Symposium 04 – Internet Validity

I came to this weeks network symposium prepared. Gourmet chicken roll in one hand and a beautiful flat white in the other (no sugar of course). I listened to Elliot’s anecdote of his recent haircut as I tried to eat my unnaturally crunchy toasted roll as quiet as possible. Kenton didn’t seem to happy with the rustling of the brown paper bag right behind his ear but I think I got away with it. Elliot, the trim looks good and the on the spot anecdote was useful in understanding internet validity.

In order to judge the validity of things on the internet the first thing I would pay attention to is the source. Obviously if the source is a government website or a trusted news site I am much more likely to trust it then say… some teenagers sooky facebook page. But what if I am evaluating the validity of a blog? The source may just be a regular person like you or me. Our network lecturer Adrian pointed out that its all about the reputation. That is, the amount of times the page is linked by other sources. Although I would argue that internet traffic does have a part to play. The more people who visit the site, the more people link it and the more reputable it becomes as a source.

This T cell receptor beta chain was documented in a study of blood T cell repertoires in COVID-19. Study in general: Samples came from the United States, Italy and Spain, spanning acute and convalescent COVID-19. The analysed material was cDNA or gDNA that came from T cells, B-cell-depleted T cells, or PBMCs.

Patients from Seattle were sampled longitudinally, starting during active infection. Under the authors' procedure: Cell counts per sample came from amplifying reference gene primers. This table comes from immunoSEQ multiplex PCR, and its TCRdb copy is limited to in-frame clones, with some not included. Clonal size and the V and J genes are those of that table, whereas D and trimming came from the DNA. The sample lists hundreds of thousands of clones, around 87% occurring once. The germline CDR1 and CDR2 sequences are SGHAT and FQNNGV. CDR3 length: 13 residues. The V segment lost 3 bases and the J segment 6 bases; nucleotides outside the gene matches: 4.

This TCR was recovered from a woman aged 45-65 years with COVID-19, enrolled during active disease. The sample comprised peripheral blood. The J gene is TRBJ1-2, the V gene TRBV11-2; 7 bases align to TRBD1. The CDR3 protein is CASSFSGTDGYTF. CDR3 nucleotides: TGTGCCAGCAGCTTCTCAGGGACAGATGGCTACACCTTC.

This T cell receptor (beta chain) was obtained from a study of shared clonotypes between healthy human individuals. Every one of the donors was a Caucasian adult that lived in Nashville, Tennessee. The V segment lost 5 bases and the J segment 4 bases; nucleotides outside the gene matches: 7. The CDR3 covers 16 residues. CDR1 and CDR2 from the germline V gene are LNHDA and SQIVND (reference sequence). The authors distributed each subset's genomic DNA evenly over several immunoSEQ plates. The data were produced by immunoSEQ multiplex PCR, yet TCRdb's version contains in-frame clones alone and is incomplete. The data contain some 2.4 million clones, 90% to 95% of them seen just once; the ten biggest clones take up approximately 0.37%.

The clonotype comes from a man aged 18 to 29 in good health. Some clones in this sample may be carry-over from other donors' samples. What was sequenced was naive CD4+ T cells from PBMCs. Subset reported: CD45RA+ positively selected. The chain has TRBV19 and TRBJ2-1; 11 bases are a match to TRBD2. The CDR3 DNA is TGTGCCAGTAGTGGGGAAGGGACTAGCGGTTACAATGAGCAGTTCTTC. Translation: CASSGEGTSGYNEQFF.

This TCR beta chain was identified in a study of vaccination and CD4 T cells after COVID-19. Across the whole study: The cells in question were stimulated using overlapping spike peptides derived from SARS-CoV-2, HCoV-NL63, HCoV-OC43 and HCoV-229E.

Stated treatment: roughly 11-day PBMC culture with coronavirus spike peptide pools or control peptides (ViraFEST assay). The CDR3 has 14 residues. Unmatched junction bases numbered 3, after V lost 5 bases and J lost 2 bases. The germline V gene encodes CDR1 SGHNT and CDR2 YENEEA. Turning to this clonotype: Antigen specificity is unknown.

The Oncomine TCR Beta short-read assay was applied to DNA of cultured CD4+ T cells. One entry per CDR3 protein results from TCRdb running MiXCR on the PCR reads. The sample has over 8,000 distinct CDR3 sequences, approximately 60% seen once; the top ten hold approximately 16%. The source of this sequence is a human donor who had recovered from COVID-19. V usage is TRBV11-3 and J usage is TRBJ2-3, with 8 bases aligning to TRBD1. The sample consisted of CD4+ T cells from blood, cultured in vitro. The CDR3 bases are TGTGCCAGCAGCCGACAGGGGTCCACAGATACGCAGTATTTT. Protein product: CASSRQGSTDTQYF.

An interesting myth on validity is that Wikipedia can never be trusted. Don’t get me wrong, you should take care when using Wikipedia as false information can be present. However, the admins do a good job of removing many of the errors although there are still an abundance of errors in existence. So its not reliable? That’s not what I’m saying. Any site or book may have misleading information, its just because Wikipedia is open source that worries people. Interestingly, Wikipedia was proven to be more reliable and accurate then Encyclopaedia Britannica which is an online encyclopaedia contributed by certified experts only. Think about it. It makes sense. We all know someone who a self proclaimed expert in some field. John might know everything about growing bananas in a central Victorian climate. With Wikipedia ol’ John can make a contribution to the world.

Stay valid,
Luke Egan


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